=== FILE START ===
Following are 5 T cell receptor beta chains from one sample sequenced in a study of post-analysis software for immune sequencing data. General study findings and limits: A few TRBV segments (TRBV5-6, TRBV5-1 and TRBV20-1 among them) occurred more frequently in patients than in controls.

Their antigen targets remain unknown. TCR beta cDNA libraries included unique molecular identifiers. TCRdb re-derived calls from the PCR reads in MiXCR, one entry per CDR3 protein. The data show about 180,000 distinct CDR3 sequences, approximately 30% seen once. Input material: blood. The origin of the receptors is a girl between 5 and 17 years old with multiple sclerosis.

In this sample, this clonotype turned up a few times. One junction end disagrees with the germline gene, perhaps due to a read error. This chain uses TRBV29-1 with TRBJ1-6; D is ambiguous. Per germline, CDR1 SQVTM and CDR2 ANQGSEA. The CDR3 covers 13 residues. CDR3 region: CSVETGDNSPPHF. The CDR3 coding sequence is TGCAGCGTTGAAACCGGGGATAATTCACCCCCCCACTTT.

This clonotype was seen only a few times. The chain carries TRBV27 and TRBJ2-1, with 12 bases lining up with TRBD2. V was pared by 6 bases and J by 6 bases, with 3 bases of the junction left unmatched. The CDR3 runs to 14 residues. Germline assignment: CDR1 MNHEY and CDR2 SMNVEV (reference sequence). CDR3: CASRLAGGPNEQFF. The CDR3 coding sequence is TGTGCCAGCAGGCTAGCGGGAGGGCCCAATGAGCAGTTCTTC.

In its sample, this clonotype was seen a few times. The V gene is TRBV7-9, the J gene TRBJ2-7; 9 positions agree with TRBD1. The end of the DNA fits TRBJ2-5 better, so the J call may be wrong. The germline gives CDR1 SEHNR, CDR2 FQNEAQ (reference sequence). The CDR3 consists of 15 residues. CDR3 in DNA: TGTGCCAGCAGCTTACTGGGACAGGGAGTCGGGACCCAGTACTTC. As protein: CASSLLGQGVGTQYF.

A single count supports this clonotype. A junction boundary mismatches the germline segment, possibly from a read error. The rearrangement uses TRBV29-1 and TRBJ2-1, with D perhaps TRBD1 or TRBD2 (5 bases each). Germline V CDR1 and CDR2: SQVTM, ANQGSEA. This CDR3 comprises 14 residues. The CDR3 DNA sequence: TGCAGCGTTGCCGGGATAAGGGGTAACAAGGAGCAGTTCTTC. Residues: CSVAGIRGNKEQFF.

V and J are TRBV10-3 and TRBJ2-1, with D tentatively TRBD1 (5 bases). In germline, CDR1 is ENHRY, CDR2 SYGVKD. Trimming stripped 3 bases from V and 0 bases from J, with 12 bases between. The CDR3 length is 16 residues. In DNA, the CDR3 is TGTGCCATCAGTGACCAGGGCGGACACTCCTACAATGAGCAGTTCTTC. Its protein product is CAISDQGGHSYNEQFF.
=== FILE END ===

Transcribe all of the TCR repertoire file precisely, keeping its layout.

Following are 5 T cell receptor beta chains from one sample sequenced in a study of post-analysis software for immune sequencing data. General study findings and limits: A few TRBV segments (TRBV5-6, TRBV5-1 and TRBV20-1 among them) occurred more frequently in patients than in controls.

Their antigen targets remain unknown. TCR beta cDNA libraries included unique molecular identifiers. TCRdb re-derived calls from the PCR reads in MiXCR, one entry per CDR3 protein. The data show about 180,000 distinct CDR3 sequences, approximately 30% seen once. Input material: blood. The origin of the receptors is a girl between 5 and 17 years old with multiple sclerosis.

In this sample, this clonotype turned up a few times. One junction end disagrees with the germline gene, perhaps due to a read error. This chain uses TRBV29-1 with TRBJ1-6; D is ambiguous. Per germline, CDR1 SQVTM and CDR2 ANQGSEA. The CDR3 covers 13 residues. CDR3 region: CSVETGDNSPPHF. The CDR3 coding sequence is TGCAGCGTTGAAACCGGGGATAATTCACCCCCCCACTTT.

This clonotype was seen only a few times. The chain carries TRBV27 and TRBJ2-1, with 12 bases lining up with TRBD2. V was pared by 6 bases and J by 6 bases, with 3 bases of the junction left unmatched. The CDR3 runs to 14 residues. Germline assignment: CDR1 MNHEY and CDR2 SMNVEV (reference sequence). CDR3: CASRLAGGPNEQFF. The CDR3 coding sequence is TGTGCCAGCAGGCTAGCGGGAGGGCCCAATGAGCAGTTCTTC.

In its sample, this clonotype was seen a few times. The V gene is TRBV7-9, the J gene TRBJ2-7; 9 positions agree with TRBD1. The end of the DNA fits TRBJ2-5 better, so the J call may be wrong. The germline gives CDR1 SEHNR, CDR2 FQNEAQ (reference sequence). The CDR3 consists of 15 residues. CDR3 in DNA: TGTGCCAGCAGCTTACTGGGACAGGGAGTCGGGACCCAGTACTTC. As protein: CASSLLGQGVGTQYF.

A single count supports this clonotype. A junction boundary mismatches the germline segment, possibly from a read error. The rearrangement uses TRBV29-1 and TRBJ2-1, with D perhaps TRBD1 or TRBD2 (5 bases each). Germline V CDR1 and CDR2: SQVTM, ANQGSEA. This CDR3 comprises 14 residues. The CDR3 DNA sequence: TGCAGCGTTGCCGGGATAAGGGGTAACAAGGAGCAGTTCTTC. Residues: CSVAGIRGNKEQFF.

V and J are TRBV10-3 and TRBJ2-1, with D tentatively TRBD1 (5 bases). In germline, CDR1 is ENHRY, CDR2 SYGVKD. Trimming stripped 3 bases from V and 0 bases from J, with 12 bases between. The CDR3 length is 16 residues. In DNA, the CDR3 is TGTGCCATCAGTGACCAGGGCGGACACTCCTACAATGAGCAGTTCTTC. Its protein product is CAISDQGGHSYNEQFF.